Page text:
Image by Flow Research Collective<p><strong></strong><strong>Increasing our capacity: What we perceive as stress goes down when we become more capable of coping with stressful situations.</strong></p><p>When it comes to increasing our capacity for handling negative stress, there are a few ways we can accomplish this - most of them are what are referred to as "bottom-up approaches." </p><p>A bottom-up approach is like piecing together a puzzle made of our various systems to give a more complex and complete picture . We need to ensure all of our systems are working at optimal levels without being too overwhelmed so they can function better together. </p><p><u>Things you can do to achieve this kind of systemic functionality include: </u></p><ul><li>Movement - exercising, running, jogging, or going for a walk.</li><li>Breathing exercises that help us practice mindfulness and achieve a calm state of mind.</li><li>Hot and cold therapy or other types of sensation therapy that can get us more in tune with our bodies. </li></ul><p><strong>Decreasing the impact: Manage how stress impacts our lives so the negative impact doesn't overwhelm our systems. </strong></p><p>While decreasing the impact of <a href="https://bigthink.com/mind-brain/seven-stress-personalities" target="_self">stress</a> is important, it's certainly not an easy thing to accomplish. After all, if we could simply decrease how negative stress impacts us then it would not be so much of a problem. </p><p>Especially in unprecedented times such as when we're dealing with a pandemic, it's not as easy to shield our system from the negative impacts of chronic stress. </p><p>Cognitive reframing is essentially changing the way you look at something, and as a result, changing your experience of it. This can turn a traumatic event (such as experiencing a pandemic or a major trauma in your life) into something that can be a challenge that is eventually overcome—or it can be as simple as depicting a really bad day as a "bump in the road" in your overall happy life. </p><p>Using <a href="https://www.verywellmind.com/cognitive-reframing-for-stress-management-3144872" target="_blank">certain reframing techniques</a> can actually change how your body responds to negative stress. Your body's stress response is triggered by perceived information around that stress—change the perception, change the response. </p><p><u>The pattern to follow with cognitive reframing is: </u></p><ol><li>Learn about thinking patterns (<a href="https://www.verywellmind.com/about-explanatory-styles-3145110" target="_blank">explanatory styles</a>). </li><li>Notice your own thoughts as they come. </li><li>Challenge negative thoughts and trace them to their origins. </li><li>Replace the root negative thought with a more positive thought. </li></ol><p>Cognitive reframing takes a lot of practice but you can do this as often as you'd like in your daily life and eventually it becomes easier to stop negative thoughts before they become chronic stressors. </p><p><strong>Keep in mind the challenge/skill balance when dealing with stress.</strong></p><p>According to Doris, a flow exists in the sweet spot between challenge and skill. This flow happens when we undertake challenges or goals in life that are optimally challenging for you to complete - not too easy that it requires no effort and not too difficult that it overwhelms your system.</p><p>Keeping this challenge/skill balance in mind for things in our daily lives can help us navigate our stressors, especially during a pandemic <a href="https://bigthink.com/surprising-science/coronavirus-impact-on-economy" target="_self">such as COVID-19</a>. Anything too easy doesn't pose as a challenge and doesn't excite us. However, if the challenge is too difficult, it overwhelms us and becomes a source of unhealthy chronic stress instead of healthy eustress. </p><p><em>"The challenge level for almost everyone has been increased in a systemic way by COVID-19, which means what we should do is decrease the challenge level in our own lives and the things we have control over in order to get us back to that challenge/skill sweet spot." </em></p>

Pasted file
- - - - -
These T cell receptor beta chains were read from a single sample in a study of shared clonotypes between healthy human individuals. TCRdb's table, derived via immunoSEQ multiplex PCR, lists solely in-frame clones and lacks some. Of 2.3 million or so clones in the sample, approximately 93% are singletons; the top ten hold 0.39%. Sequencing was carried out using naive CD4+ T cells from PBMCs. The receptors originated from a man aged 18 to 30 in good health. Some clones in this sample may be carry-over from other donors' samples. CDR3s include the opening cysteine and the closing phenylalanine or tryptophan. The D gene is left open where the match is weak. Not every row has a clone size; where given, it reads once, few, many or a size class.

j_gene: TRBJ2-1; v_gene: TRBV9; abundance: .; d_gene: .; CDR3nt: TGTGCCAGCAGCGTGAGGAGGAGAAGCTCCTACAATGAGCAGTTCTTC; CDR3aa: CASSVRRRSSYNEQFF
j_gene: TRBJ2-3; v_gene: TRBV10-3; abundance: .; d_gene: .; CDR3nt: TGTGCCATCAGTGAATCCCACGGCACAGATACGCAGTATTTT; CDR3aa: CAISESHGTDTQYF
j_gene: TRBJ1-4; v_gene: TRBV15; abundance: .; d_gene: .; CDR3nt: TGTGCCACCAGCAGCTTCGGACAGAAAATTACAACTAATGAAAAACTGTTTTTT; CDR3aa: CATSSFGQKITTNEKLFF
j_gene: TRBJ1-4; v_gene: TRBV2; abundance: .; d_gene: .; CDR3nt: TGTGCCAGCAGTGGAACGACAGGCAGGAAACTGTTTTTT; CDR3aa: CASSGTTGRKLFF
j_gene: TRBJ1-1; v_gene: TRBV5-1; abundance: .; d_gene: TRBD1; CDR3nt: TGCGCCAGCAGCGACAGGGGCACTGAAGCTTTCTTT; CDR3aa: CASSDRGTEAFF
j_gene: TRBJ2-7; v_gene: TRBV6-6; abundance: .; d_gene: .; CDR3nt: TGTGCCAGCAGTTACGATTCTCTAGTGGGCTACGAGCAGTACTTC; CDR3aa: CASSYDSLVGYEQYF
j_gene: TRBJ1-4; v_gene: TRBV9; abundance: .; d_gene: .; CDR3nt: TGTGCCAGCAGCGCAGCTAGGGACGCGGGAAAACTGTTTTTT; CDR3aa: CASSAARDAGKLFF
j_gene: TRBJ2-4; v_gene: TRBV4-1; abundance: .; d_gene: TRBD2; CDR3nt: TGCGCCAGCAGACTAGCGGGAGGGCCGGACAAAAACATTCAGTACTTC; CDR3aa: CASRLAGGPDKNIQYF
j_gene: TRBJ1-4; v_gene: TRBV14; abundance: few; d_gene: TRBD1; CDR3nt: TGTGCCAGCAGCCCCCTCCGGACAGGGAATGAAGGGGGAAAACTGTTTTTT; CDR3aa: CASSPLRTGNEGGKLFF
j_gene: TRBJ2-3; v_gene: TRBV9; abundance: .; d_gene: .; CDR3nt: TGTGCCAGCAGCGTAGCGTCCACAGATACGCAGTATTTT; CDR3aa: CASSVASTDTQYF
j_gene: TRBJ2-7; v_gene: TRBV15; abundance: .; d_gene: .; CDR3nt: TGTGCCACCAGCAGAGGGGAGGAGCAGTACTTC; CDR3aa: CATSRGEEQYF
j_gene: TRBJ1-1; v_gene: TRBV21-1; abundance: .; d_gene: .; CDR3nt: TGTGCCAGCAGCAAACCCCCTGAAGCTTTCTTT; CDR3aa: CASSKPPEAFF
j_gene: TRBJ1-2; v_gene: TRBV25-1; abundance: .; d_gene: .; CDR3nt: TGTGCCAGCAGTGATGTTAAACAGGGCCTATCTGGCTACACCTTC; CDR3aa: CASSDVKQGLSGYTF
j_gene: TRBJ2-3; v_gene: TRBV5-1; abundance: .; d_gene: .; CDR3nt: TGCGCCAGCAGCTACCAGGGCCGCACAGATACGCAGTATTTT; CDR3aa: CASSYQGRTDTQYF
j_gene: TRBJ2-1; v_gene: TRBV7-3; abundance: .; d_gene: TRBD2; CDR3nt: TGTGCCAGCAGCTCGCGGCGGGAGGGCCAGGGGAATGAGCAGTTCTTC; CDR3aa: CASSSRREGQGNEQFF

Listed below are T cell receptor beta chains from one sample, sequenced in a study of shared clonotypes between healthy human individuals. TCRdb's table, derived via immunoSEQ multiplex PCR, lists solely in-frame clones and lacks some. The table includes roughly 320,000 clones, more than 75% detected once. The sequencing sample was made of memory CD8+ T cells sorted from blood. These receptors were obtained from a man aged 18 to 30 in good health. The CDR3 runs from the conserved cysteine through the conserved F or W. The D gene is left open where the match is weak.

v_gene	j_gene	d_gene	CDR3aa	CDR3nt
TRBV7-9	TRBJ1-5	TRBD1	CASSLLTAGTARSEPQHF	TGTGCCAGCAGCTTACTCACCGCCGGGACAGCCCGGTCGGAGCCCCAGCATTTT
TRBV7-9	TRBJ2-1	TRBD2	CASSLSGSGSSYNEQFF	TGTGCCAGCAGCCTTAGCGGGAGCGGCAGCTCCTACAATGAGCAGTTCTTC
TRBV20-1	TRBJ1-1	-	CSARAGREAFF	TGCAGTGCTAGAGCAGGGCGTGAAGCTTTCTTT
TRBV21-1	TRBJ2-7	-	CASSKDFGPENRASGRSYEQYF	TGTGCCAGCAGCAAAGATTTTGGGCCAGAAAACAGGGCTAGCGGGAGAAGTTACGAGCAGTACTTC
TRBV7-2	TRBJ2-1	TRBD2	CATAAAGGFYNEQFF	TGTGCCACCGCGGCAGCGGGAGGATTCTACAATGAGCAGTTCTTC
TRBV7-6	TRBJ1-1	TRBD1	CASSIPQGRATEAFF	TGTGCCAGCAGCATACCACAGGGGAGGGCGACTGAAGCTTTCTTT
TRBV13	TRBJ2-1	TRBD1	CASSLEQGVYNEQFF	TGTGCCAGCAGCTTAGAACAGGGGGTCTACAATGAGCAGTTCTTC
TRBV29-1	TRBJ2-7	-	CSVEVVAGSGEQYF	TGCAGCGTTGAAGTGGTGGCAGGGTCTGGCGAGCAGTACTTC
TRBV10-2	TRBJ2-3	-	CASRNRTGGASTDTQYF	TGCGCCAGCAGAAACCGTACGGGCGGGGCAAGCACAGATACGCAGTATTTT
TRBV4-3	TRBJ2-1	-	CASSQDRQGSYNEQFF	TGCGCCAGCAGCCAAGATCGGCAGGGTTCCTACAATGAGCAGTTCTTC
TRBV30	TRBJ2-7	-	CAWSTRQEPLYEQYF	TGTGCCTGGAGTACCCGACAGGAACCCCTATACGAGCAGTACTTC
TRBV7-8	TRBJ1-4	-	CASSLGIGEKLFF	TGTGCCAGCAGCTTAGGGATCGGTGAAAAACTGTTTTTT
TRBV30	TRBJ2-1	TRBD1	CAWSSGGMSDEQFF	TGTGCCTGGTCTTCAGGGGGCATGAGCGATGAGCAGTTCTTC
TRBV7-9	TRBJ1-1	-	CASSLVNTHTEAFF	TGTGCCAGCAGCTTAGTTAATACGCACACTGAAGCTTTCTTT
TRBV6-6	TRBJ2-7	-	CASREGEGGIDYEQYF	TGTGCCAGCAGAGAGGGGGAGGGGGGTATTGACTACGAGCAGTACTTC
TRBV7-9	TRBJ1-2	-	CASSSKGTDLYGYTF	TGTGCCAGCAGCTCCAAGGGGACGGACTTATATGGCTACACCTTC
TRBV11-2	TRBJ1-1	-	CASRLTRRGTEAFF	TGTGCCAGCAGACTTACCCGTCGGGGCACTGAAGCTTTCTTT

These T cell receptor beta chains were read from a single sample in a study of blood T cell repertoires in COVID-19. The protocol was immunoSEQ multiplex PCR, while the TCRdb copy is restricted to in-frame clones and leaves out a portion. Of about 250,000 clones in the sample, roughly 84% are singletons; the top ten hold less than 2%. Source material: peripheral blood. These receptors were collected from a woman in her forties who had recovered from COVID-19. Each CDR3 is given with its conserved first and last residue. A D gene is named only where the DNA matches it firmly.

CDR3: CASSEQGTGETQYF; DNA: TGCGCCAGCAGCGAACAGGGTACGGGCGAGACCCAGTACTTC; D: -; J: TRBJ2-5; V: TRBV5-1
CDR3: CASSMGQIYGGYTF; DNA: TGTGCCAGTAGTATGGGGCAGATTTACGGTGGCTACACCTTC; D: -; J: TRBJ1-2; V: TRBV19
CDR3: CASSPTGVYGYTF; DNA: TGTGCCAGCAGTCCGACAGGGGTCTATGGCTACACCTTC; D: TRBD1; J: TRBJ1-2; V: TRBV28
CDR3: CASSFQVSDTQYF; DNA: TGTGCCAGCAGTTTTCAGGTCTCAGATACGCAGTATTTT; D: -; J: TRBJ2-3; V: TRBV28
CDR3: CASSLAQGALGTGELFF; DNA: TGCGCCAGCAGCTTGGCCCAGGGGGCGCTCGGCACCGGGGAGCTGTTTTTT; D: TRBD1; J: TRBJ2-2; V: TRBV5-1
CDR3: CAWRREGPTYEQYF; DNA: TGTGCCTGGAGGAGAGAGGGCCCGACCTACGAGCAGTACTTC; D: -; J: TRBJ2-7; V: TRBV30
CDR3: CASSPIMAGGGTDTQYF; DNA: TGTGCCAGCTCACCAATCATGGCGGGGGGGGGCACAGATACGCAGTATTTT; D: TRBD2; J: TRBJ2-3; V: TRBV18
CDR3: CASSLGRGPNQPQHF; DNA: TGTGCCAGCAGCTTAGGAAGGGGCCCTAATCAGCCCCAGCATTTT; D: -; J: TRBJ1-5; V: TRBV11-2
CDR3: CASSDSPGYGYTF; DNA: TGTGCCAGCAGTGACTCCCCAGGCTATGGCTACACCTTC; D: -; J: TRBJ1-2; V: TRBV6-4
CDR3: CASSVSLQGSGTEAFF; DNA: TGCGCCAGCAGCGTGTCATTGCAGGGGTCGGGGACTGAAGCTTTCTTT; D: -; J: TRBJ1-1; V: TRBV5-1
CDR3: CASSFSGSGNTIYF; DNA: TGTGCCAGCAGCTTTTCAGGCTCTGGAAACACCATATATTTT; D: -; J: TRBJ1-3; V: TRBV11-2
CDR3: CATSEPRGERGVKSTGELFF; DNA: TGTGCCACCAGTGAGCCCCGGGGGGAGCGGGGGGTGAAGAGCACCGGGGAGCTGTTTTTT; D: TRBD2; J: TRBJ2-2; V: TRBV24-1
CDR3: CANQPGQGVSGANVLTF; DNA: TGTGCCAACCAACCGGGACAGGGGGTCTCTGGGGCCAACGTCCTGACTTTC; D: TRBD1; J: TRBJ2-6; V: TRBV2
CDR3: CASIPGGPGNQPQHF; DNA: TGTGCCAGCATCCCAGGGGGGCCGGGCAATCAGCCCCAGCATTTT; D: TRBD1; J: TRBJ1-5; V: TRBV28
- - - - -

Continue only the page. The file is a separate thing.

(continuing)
Dr. Robert Emmons and other researchers dig into the positive mental and physical health benefits of expressing gratitude.